She was commanded by William Bainbridge and on 31 October, 1803, due to a major error on his part, was captured by the corsairs in Tripoli harbor; she had run aground and essentially the Tripolitan gunboats took her without her firing a shot; actually, she couldn't as Bainbridge had ordered her guns heaved overboard to lighten the ship in hopes of refloating her. Not so much! He also ordered her foremast chopped down, obviously thinking that would do the trick. It did not.
|Stranded and attacked by gunboats of Tripoli|
Needless to say, Preble found nothing amusing about the situation and sent in a volunteer crew in a captured Tripolitan xebec (that's pronounced "zee-bek" in case you wondered).
|a contemporary image of the event|
They made good their escape in the xebec (renamed Intepid,) and put themselves, or rather their commander, Stephen Decatur, permanently into the record books as heroes. In fact, Decatur, a lieutenant at the time of his raid, was jump promoted to captain as a reward.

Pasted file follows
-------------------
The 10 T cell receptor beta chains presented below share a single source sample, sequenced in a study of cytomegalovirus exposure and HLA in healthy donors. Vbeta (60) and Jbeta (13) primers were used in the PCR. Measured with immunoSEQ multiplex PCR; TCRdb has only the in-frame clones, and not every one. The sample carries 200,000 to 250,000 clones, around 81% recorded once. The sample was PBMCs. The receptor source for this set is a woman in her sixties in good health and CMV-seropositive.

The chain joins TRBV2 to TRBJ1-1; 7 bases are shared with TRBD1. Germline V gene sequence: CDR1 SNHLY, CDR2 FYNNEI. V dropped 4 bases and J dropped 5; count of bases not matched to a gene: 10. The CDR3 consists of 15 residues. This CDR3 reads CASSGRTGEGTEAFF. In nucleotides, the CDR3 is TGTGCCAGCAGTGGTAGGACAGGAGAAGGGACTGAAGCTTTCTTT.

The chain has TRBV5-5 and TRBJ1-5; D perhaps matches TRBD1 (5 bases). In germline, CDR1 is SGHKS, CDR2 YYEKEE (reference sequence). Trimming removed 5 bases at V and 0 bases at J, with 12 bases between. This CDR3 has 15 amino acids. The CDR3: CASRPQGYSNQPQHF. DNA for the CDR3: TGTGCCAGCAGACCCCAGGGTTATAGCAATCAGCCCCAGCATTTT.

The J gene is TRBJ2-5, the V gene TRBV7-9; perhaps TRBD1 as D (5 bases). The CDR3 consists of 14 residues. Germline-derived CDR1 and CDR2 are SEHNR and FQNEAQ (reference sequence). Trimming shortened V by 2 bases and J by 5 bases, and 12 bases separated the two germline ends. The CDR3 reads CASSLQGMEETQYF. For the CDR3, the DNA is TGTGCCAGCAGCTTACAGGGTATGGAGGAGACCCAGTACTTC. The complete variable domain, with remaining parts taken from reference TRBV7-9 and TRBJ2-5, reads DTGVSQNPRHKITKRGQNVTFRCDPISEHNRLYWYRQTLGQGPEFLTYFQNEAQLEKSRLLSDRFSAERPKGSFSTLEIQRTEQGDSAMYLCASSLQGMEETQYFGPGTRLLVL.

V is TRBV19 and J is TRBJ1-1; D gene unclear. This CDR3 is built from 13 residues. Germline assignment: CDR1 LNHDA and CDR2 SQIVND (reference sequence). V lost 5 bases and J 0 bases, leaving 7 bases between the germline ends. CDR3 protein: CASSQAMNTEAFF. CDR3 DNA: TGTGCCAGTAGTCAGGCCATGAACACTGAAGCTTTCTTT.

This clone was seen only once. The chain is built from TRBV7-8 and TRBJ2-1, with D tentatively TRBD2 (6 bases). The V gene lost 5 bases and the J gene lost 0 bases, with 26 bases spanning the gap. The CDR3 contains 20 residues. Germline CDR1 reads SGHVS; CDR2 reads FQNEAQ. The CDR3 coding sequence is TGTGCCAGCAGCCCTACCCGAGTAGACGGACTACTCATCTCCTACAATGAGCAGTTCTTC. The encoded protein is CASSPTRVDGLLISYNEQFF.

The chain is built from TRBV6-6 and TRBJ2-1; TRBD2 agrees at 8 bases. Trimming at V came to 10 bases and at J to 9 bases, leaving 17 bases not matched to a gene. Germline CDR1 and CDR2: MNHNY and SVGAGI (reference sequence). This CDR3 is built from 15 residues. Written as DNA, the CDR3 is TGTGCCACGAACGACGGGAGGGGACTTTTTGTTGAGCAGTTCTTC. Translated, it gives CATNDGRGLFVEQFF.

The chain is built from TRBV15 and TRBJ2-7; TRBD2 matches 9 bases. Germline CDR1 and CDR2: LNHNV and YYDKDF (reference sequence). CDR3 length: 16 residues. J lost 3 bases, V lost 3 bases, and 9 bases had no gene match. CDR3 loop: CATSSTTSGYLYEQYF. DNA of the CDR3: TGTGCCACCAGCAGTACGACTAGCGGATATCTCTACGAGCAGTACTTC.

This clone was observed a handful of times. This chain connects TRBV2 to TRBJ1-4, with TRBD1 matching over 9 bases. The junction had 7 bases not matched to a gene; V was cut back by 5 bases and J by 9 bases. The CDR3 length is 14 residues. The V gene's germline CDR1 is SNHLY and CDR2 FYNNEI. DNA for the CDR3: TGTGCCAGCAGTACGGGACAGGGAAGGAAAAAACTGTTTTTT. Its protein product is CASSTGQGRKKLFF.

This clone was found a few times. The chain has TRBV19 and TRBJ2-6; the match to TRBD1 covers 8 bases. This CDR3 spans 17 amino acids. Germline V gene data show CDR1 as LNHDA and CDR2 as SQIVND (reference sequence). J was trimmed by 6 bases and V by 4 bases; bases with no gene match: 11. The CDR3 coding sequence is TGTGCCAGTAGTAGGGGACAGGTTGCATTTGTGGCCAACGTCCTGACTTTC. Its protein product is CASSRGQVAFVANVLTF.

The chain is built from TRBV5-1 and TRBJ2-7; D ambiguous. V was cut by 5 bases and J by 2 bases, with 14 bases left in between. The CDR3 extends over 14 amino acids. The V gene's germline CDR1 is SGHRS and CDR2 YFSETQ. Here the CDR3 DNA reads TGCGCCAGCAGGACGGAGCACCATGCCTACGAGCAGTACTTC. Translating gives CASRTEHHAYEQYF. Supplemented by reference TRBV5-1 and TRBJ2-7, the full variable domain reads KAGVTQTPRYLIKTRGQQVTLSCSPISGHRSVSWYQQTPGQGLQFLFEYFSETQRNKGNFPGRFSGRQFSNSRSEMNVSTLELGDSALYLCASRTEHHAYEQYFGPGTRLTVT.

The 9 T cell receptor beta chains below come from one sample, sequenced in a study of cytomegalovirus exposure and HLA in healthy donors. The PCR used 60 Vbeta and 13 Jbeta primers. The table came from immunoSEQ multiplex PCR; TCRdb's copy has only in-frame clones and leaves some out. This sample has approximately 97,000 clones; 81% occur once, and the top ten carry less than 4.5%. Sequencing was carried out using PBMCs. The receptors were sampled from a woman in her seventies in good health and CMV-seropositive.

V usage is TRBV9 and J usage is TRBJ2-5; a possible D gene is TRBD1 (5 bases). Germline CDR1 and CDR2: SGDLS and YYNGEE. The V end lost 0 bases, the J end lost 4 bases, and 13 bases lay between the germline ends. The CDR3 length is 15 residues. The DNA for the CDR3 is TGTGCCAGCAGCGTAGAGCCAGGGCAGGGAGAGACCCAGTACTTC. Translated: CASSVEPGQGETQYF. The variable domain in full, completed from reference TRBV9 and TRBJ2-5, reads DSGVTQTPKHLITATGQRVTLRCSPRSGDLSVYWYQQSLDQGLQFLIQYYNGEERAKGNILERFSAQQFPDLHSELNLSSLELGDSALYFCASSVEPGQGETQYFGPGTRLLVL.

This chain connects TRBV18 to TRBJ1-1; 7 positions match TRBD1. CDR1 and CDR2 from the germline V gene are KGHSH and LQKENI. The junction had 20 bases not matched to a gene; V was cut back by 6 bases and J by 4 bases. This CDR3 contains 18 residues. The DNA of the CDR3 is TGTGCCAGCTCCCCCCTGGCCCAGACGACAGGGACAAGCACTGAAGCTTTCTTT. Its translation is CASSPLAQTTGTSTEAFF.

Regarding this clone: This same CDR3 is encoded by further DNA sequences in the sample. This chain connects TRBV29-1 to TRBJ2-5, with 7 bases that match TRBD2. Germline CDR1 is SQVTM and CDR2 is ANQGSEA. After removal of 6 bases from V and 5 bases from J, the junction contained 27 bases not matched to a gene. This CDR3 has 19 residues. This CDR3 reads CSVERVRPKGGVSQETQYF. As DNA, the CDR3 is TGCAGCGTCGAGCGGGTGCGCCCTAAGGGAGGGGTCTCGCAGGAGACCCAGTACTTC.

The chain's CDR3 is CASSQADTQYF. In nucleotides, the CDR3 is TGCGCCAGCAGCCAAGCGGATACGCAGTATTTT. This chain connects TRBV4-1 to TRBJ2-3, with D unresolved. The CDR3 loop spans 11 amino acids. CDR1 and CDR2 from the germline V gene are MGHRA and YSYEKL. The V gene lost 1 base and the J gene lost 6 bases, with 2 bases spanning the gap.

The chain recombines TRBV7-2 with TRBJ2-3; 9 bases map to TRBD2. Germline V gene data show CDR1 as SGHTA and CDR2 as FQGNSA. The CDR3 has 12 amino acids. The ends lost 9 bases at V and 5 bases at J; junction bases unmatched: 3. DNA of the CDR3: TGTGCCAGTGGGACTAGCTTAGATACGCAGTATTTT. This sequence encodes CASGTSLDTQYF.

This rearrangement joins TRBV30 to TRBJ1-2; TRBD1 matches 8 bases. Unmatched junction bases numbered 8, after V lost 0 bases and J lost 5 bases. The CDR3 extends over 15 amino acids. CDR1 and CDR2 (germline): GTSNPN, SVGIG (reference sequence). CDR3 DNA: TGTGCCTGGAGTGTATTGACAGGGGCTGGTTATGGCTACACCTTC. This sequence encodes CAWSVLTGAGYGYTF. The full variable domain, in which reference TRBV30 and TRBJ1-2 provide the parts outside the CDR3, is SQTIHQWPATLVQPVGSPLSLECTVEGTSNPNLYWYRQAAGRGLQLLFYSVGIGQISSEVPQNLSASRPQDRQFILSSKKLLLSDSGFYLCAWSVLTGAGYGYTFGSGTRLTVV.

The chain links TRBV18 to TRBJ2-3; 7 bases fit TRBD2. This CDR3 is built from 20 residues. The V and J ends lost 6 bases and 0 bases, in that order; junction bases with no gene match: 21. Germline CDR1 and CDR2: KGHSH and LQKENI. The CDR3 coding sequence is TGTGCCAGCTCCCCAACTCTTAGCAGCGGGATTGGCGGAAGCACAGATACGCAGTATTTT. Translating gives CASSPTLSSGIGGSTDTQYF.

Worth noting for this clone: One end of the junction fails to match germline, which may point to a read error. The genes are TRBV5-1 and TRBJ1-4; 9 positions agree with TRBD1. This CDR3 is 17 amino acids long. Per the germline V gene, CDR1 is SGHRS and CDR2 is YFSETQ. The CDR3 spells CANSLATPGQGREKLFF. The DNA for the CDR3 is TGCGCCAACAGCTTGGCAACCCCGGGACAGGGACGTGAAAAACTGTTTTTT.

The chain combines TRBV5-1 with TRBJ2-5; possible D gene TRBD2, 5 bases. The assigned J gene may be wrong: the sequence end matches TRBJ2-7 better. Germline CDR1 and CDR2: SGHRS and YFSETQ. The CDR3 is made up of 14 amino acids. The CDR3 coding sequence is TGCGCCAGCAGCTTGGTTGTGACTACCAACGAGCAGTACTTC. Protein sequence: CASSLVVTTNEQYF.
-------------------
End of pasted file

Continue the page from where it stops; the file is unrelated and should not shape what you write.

|Marine Artist Paul Garnett's masterful rendition|
Should any of you have an interest in learning more about this brilliant event in our Navy's history, check out The Greater the Honor by yours truly. It's on Amazon.com in digital and paper. (that's a "clickable" link) Some have even declared it a good read.
By the way, some of you astute readers out there may have heard that Admiral Nelson referred to the raid by Decatur as the "most daring act of the age." Not so. It was created out of the head of one of Decatur's biographers back in 1844. Of course, Nelson and Decatur were both dead, so it could not be refuted!
Until next time,